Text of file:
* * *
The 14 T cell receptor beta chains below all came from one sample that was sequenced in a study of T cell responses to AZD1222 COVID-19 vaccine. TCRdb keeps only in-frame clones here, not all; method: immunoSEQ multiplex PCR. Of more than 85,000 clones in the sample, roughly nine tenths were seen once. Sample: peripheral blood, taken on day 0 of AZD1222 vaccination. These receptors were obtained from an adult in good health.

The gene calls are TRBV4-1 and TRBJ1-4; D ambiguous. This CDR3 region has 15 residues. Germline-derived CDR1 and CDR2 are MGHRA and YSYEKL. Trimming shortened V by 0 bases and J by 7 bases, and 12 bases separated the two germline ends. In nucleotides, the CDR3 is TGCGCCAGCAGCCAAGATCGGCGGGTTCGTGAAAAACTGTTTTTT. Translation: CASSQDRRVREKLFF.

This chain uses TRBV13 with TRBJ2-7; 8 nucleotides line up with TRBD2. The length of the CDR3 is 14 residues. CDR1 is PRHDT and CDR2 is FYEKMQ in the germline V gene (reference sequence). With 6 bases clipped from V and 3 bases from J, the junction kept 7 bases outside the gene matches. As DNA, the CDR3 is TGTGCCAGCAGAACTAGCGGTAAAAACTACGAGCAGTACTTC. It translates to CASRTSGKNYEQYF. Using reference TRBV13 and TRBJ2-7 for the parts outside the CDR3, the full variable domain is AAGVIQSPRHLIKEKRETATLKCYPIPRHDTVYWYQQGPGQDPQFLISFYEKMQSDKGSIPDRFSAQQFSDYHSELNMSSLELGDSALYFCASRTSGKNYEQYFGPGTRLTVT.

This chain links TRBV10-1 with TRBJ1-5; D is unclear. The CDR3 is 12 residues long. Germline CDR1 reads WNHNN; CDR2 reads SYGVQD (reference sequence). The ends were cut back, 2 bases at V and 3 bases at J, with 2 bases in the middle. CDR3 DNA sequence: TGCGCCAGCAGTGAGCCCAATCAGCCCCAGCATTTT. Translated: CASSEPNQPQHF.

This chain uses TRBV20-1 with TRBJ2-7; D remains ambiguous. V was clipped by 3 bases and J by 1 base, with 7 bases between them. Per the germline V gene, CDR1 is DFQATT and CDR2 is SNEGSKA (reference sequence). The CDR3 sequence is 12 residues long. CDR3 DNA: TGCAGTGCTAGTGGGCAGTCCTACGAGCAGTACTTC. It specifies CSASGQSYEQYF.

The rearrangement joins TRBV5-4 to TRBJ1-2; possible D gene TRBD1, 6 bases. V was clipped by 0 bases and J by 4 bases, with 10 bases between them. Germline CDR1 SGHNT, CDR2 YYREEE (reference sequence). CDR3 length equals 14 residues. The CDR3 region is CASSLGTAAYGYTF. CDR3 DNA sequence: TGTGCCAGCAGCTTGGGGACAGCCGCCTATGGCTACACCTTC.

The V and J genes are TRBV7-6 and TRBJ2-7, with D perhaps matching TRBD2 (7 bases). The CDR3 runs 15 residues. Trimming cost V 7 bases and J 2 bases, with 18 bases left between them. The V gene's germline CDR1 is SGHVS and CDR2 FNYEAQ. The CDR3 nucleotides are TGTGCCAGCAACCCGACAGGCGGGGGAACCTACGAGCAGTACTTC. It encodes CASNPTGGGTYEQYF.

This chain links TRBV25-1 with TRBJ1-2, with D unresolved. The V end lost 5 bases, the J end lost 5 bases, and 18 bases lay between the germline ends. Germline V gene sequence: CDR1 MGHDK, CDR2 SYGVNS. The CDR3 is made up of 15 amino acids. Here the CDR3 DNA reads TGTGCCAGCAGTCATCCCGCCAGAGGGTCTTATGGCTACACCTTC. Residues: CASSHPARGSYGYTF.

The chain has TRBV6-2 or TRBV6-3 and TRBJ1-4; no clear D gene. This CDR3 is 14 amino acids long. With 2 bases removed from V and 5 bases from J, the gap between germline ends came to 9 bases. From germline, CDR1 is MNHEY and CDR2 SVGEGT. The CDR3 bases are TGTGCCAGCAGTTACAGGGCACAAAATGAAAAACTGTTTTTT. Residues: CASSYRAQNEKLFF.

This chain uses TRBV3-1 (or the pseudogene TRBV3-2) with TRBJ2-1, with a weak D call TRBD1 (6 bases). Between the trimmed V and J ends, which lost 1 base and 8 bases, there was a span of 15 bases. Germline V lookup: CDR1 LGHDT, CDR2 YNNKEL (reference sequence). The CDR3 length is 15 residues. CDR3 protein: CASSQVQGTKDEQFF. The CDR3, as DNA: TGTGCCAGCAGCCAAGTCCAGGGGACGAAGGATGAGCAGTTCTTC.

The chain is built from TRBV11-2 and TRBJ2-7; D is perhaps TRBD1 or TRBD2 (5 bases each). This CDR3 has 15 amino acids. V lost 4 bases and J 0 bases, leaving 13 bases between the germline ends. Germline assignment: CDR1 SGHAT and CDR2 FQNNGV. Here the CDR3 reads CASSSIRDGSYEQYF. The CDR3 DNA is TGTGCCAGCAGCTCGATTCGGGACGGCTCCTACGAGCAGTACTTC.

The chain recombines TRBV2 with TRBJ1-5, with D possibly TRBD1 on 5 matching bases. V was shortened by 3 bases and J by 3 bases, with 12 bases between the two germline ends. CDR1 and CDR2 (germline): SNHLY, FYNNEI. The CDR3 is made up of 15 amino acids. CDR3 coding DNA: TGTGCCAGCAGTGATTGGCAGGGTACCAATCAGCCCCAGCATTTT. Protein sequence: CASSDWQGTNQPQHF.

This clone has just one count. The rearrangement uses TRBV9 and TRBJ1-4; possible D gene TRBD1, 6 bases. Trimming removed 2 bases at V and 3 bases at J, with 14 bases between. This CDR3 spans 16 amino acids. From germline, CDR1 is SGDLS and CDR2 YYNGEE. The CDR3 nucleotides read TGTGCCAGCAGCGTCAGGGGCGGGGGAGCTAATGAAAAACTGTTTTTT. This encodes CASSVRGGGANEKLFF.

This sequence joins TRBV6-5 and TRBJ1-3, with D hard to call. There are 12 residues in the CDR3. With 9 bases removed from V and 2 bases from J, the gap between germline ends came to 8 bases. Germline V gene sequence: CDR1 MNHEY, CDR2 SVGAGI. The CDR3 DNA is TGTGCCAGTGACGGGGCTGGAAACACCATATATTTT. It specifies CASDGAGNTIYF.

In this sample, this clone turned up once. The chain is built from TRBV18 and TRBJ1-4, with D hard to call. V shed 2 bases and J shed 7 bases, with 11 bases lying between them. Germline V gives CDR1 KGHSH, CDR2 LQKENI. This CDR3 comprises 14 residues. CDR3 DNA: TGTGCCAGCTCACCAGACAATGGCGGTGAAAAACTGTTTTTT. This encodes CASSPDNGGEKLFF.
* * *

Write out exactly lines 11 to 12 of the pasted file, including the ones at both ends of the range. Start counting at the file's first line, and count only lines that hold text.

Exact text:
The chain is built from TRBV11-2 and TRBJ2-7; D is perhaps TRBD1 or TRBD2 (5 bases each). This CDR3 has 15 amino acids. V lost 4 bases and J 0 bases, leaving 13 bases between the germline ends. Germline assignment: CDR1 SGHAT and CDR2 FQNNGV. Here the CDR3 reads CASSSIRDGSYEQYF. The CDR3 DNA is TGTGCCAGCAGCTCGATTCGGGACGGCTCCTACGAGCAGTACTTC.

The chain recombines TRBV2 with TRBJ1-5, with D possibly TRBD1 on 5 matching bases. V was shortened by 3 bases and J by 3 bases, with 12 bases between the two germline ends. CDR1 and CDR2 (germline): SNHLY, FYNNEI. The CDR3 is made up of 15 amino acids. CDR3 coding DNA: TGTGCCAGCAGTGATTGGCAGGGTACCAATCAGCCCCAGCATTTT. Protein sequence: CASSDWQGTNQPQHF.